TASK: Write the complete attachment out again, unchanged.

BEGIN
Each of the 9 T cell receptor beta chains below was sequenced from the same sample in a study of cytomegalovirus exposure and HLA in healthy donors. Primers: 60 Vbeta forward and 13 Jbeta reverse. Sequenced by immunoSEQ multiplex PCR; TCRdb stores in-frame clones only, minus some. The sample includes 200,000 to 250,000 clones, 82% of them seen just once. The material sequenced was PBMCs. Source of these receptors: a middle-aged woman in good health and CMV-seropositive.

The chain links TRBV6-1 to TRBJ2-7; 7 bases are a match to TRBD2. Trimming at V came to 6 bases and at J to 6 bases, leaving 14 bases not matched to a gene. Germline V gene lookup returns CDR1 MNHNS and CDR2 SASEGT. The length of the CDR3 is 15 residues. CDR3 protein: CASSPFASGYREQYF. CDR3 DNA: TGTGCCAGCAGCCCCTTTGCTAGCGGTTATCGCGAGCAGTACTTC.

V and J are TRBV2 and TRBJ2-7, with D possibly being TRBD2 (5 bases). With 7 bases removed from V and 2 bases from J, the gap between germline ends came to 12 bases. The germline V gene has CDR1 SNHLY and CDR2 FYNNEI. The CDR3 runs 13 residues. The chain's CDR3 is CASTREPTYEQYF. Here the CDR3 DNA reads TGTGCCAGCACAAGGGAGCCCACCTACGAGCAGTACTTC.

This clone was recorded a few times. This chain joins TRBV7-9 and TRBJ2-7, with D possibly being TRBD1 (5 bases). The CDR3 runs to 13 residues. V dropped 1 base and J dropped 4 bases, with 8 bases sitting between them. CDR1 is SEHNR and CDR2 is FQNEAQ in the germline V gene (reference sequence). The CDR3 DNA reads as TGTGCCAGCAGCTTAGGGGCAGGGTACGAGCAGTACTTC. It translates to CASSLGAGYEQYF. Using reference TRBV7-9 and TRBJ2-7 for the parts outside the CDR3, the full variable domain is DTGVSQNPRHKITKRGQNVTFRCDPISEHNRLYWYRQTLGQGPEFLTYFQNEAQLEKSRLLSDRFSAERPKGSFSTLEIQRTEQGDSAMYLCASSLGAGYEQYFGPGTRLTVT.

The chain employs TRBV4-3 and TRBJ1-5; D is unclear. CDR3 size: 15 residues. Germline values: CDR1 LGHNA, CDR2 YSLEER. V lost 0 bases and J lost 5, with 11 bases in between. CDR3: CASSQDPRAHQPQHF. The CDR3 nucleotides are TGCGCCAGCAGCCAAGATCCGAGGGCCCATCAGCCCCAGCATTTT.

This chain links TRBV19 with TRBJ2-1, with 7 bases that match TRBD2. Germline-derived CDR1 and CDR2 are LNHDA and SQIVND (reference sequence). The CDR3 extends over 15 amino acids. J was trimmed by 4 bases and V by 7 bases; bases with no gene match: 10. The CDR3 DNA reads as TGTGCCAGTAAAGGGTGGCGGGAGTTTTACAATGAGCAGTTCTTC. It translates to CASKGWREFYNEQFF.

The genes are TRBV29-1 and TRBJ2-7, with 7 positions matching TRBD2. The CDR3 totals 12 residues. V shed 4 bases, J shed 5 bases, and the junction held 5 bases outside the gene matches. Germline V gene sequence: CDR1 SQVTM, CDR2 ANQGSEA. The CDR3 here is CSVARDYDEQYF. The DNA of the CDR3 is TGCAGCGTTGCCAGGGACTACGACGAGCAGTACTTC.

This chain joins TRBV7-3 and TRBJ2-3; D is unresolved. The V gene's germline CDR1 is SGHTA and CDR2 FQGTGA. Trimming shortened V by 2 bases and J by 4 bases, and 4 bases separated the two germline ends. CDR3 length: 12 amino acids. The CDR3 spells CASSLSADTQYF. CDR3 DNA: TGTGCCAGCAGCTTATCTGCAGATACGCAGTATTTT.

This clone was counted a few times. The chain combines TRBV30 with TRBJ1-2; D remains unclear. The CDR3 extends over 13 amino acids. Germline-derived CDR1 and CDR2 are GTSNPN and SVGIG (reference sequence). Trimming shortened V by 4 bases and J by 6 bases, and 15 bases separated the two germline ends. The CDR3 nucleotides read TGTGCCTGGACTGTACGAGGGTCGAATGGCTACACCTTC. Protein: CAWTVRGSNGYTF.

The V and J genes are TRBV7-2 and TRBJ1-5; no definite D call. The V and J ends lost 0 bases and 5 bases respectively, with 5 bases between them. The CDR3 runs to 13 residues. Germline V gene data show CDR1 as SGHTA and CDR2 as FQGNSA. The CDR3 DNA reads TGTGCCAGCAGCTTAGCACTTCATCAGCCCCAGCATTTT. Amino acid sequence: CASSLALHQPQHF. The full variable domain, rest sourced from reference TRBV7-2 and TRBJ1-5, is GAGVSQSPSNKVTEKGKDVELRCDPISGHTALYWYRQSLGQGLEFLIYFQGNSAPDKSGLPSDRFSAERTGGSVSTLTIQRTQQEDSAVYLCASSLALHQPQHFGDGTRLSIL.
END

Each of the 9 T cell receptor beta chains below was sequenced from the same sample in a study of cytomegalovirus exposure and HLA in healthy donors. Primers: 60 Vbeta forward and 13 Jbeta reverse. Sequenced by immunoSEQ multiplex PCR; TCRdb stores in-frame clones only, minus some. The sample includes 200,000 to 250,000 clones, 82% of them seen just once. The material sequenced was PBMCs. Source of these receptors: a middle-aged woman in good health and CMV-seropositive.

The chain links TRBV6-1 to TRBJ2-7; 7 bases are a match to TRBD2. Trimming at V came to 6 bases and at J to 6 bases, leaving 14 bases not matched to a gene. Germline V gene lookup returns CDR1 MNHNS and CDR2 SASEGT. The length of the CDR3 is 15 residues. CDR3 protein: CASSPFASGYREQYF. CDR3 DNA: TGTGCCAGCAGCCCCTTTGCTAGCGGTTATCGCGAGCAGTACTTC.

V and J are TRBV2 and TRBJ2-7, with D possibly being TRBD2 (5 bases). With 7 bases removed from V and 2 bases from J, the gap between germline ends came to 12 bases. The germline V gene has CDR1 SNHLY and CDR2 FYNNEI. The CDR3 runs 13 residues. The chain's CDR3 is CASTREPTYEQYF. Here the CDR3 DNA reads TGTGCCAGCACAAGGGAGCCCACCTACGAGCAGTACTTC.

This clone was recorded a few times. This chain joins TRBV7-9 and TRBJ2-7, with D possibly being TRBD1 (5 bases). The CDR3 runs to 13 residues. V dropped 1 base and J dropped 4 bases, with 8 bases sitting between them. CDR1 is SEHNR and CDR2 is FQNEAQ in the germline V gene (reference sequence). The CDR3 DNA reads as TGTGCCAGCAGCTTAGGGGCAGGGTACGAGCAGTACTTC. It translates to CASSLGAGYEQYF. Using reference TRBV7-9 and TRBJ2-7 for the parts outside the CDR3, the full variable domain is DTGVSQNPRHKITKRGQNVTFRCDPISEHNRLYWYRQTLGQGPEFLTYFQNEAQLEKSRLLSDRFSAERPKGSFSTLEIQRTEQGDSAMYLCASSLGAGYEQYFGPGTRLTVT.

The chain employs TRBV4-3 and TRBJ1-5; D is unclear. CDR3 size: 15 residues. Germline values: CDR1 LGHNA, CDR2 YSLEER. V lost 0 bases and J lost 5, with 11 bases in between. CDR3: CASSQDPRAHQPQHF. The CDR3 nucleotides are TGCGCCAGCAGCCAAGATCCGAGGGCCCATCAGCCCCAGCATTTT.

This chain links TRBV19 with TRBJ2-1, with 7 bases that match TRBD2. Germline-derived CDR1 and CDR2 are LNHDA and SQIVND (reference sequence). The CDR3 extends over 15 amino acids. J was trimmed by 4 bases and V by 7 bases; bases with no gene match: 10. The CDR3 DNA reads as TGTGCCAGTAAAGGGTGGCGGGAGTTTTACAATGAGCAGTTCTTC. It translates to CASKGWREFYNEQFF.

The genes are TRBV29-1 and TRBJ2-7, with 7 positions matching TRBD2. The CDR3 totals 12 residues. V shed 4 bases, J shed 5 bases, and the junction held 5 bases outside the gene matches. Germline V gene sequence: CDR1 SQVTM, CDR2 ANQGSEA. The CDR3 here is CSVARDYDEQYF. The DNA of the CDR3 is TGCAGCGTTGCCAGGGACTACGACGAGCAGTACTTC.

This chain joins TRBV7-3 and TRBJ2-3; D is unresolved. The V gene's germline CDR1 is SGHTA and CDR2 FQGTGA. Trimming shortened V by 2 bases and J by 4 bases, and 4 bases separated the two germline ends. CDR3 length: 12 amino acids. The CDR3 spells CASSLSADTQYF. CDR3 DNA: TGTGCCAGCAGCTTATCTGCAGATACGCAGTATTTT.

This clone was counted a few times. The chain combines TRBV30 with TRBJ1-2; D remains unclear. The CDR3 extends over 13 amino acids. Germline-derived CDR1 and CDR2 are GTSNPN and SVGIG (reference sequence). Trimming shortened V by 4 bases and J by 6 bases, and 15 bases separated the two germline ends. The CDR3 nucleotides read TGTGCCTGGACTGTACGAGGGTCGAATGGCTACACCTTC. Protein: CAWTVRGSNGYTF.

The V and J genes are TRBV7-2 and TRBJ1-5; no definite D call. The V and J ends lost 0 bases and 5 bases respectively, with 5 bases between them. The CDR3 runs to 13 residues. Germline V gene data show CDR1 as SGHTA and CDR2 as FQGNSA. The CDR3 DNA reads TGTGCCAGCAGCTTAGCACTTCATCAGCCCCAGCATTTT. Amino acid sequence: CASSLALHQPQHF. The full variable domain, rest sourced from reference TRBV7-2 and TRBJ1-5, is GAGVSQSPSNKVTEKGKDVELRCDPISGHTALYWYRQSLGQGLEFLIYFQGNSAPDKSGLPSDRFSAERTGGSVSTLTIQRTQQEDSAVYLCASSLALHQPQHFGDGTRLSIL.